Goldilocks and the Three Wineries

This blog entry about the events of Tuesday, December 21, 2010 was originally posted on December 23, 2010.

DAY 6:  When the original Italian winemakers came to Argentina — a century before escaped Nazis from Germany made home in Argentina — they probably had no idea that in the future of the 21st century, tourists would flock to the Mendoza region to choose from several competitve bicycle rental companies so that visitors could be drunk on wine while attempting to ride from vineyard to vineyard without wiping out.  The most known bicycle company is “Mr. Hugo” because everyone and their mothers recommended it — secretly because they were all getting a commission — in what a simple Google search result said was a shady racket. 

“Apparently Mr. Hugo is the only thing that exists,” Emily said sarcastically after hearing Mr. Hugo’s name a sixth time that morning.  “Fuck Mr. Hugo!”  We were determined to give our business elsewhere, and thankfully a travel agent in town named Ana mentioned that there are several bike companies to choose from (after recommending Mr. Hugo of course, but admitting her commission).

The choosing of bike companies really isn’t an issue unless you make it one when you ride from vineyard to vineyard — once you get there, that is. The Mendoza vineyards are actually not in the city of Mendoza, but in neighboring towns like Maípu, where we took the Number 10 public bus to, after trying to sort my southbound flight to Patagonia at the InterMzza travel agency.  The bus ride was about half an hour, long enough for Ina, Emily and me to sort through which of the dozen vineyards to visit, with our guidebooks and our free copy of the local Wine Republic magazine.  Right before boarding the bus in Mendoza, we had been approached by a tout who wasn’t too pushy, who gave us flyers for a competing bicycle company, Maípu Bikes, which we said we’d consider.  (He was happy that we actually didn’t have a pre-arranged voucher with Mr. Hugo.)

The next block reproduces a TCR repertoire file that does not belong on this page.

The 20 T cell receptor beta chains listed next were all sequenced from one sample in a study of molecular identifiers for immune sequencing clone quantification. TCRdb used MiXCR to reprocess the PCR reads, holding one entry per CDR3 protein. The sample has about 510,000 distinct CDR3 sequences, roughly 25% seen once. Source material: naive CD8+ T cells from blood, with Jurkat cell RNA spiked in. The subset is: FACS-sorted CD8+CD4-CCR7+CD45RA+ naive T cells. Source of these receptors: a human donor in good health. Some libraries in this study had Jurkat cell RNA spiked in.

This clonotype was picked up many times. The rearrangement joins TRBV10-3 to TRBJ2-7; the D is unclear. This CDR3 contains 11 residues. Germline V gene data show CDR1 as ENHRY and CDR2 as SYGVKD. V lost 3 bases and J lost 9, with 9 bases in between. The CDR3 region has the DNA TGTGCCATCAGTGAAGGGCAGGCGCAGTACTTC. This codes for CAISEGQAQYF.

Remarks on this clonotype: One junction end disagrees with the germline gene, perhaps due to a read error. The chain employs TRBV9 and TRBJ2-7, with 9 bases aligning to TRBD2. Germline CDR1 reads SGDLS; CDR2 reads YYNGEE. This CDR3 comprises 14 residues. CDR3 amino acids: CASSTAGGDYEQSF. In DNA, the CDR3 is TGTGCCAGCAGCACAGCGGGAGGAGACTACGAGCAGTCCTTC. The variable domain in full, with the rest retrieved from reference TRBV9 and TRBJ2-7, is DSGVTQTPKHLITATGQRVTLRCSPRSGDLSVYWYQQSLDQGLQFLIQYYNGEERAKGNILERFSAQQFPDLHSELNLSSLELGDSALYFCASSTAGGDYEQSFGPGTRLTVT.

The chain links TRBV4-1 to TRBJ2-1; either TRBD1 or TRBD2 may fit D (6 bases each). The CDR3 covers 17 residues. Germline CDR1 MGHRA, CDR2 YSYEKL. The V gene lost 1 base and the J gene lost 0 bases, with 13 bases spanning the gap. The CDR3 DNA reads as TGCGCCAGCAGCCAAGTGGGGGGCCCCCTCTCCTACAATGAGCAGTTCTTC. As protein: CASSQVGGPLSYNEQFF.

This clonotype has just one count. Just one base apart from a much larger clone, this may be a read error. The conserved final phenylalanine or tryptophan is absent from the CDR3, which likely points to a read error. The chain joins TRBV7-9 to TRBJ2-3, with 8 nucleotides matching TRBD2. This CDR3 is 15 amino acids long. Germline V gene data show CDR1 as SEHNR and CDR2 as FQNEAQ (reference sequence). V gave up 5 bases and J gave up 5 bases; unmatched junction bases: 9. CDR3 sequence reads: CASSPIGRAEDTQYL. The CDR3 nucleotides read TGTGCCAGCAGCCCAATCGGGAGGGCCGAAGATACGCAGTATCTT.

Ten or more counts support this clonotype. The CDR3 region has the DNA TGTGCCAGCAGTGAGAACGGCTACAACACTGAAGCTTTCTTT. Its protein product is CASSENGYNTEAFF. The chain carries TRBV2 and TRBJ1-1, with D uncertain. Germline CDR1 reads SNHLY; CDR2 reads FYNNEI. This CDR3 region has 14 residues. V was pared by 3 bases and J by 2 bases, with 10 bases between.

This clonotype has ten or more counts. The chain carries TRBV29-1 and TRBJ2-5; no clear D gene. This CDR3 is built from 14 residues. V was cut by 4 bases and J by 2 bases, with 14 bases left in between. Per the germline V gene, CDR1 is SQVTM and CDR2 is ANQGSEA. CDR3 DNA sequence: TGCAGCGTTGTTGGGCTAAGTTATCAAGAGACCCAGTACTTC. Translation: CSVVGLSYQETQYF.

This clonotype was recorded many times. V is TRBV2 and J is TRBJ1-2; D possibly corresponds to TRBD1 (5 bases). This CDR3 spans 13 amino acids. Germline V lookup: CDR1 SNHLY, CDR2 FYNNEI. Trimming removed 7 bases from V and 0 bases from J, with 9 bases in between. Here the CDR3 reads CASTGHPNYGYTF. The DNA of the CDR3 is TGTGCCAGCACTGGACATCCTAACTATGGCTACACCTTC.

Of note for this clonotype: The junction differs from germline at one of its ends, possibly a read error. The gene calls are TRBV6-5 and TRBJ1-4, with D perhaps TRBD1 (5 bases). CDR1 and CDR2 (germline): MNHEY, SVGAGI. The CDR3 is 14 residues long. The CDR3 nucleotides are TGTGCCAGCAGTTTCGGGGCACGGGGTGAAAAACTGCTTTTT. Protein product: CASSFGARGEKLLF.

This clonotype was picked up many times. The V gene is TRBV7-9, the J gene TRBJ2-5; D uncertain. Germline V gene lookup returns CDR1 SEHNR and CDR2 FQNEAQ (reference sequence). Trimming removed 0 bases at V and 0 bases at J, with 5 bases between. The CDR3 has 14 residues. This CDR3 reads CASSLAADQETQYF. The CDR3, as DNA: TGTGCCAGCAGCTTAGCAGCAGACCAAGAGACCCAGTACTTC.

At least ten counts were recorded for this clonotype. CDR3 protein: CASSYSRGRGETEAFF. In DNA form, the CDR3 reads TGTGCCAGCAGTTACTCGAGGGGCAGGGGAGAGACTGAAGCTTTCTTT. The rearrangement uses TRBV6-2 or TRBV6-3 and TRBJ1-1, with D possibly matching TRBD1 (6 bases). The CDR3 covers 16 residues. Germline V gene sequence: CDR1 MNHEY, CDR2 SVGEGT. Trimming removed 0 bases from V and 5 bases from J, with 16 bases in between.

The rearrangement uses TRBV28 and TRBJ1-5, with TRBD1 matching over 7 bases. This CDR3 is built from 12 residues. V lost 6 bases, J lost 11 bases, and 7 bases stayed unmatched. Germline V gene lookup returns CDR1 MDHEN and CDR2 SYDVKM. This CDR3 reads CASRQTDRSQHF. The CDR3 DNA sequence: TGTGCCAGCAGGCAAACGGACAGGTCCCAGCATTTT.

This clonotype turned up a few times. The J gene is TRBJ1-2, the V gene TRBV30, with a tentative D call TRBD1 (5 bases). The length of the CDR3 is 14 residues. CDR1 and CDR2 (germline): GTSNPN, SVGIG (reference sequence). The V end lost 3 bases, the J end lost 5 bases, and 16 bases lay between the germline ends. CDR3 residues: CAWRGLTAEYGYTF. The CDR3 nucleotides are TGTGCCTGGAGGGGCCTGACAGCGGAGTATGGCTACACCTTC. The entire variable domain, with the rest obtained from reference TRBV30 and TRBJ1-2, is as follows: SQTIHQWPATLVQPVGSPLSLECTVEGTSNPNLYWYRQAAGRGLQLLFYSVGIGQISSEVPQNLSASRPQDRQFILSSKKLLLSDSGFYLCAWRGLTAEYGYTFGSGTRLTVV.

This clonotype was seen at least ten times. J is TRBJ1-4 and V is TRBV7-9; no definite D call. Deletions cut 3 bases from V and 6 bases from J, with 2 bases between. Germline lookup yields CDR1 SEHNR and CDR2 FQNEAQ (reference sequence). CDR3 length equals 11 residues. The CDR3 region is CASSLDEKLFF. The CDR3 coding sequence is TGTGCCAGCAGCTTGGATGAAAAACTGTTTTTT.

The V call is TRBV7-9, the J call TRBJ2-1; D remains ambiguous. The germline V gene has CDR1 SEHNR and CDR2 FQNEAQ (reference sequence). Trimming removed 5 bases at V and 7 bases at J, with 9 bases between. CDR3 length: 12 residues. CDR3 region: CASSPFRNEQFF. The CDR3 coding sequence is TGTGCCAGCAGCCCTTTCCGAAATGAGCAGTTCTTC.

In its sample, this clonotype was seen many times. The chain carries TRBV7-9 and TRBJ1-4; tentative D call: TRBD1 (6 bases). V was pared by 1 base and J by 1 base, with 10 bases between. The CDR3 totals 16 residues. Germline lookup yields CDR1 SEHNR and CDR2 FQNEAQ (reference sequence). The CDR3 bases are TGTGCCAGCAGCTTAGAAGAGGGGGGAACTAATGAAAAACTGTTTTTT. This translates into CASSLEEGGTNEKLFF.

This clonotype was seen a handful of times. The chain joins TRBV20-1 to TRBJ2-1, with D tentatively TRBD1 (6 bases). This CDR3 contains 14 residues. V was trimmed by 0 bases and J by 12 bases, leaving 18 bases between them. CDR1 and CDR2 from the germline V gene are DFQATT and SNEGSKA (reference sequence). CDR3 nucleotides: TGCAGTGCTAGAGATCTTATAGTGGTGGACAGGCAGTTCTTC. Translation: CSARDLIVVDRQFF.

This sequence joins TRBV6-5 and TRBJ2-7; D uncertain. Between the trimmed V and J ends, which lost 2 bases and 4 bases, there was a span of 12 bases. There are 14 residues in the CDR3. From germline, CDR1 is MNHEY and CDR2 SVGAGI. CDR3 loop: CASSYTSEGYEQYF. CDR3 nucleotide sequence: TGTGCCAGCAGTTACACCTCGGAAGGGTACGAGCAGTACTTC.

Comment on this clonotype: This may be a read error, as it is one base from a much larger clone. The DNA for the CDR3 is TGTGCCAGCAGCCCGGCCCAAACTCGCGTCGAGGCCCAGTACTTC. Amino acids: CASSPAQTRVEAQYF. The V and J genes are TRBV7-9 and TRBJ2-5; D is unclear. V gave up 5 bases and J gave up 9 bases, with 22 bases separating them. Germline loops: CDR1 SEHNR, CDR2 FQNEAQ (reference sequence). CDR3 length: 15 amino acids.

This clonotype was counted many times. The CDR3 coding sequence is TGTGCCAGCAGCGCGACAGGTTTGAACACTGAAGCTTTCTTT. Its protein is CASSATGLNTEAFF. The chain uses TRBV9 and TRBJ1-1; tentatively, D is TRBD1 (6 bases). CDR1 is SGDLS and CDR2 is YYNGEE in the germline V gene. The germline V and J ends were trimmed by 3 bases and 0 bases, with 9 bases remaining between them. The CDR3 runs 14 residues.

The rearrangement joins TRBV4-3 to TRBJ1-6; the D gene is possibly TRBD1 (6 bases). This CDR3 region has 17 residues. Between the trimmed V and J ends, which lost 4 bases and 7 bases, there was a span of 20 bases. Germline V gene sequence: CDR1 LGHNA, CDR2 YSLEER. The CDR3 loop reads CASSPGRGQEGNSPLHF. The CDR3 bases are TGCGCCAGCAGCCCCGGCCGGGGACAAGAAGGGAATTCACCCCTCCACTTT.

“We speak English,” was his selling point.

“We speak Spanish,” Emily told him.

“We?” Ina questioned her friend.

Another young man touted us with Maípu Bike flyers on the bus when we were about to disembark, and he was nice enough to show us the way.  However, a tout from Orange Bikes walked with us, begging in Spanish for us to go with him 20 meters away in the hot sun.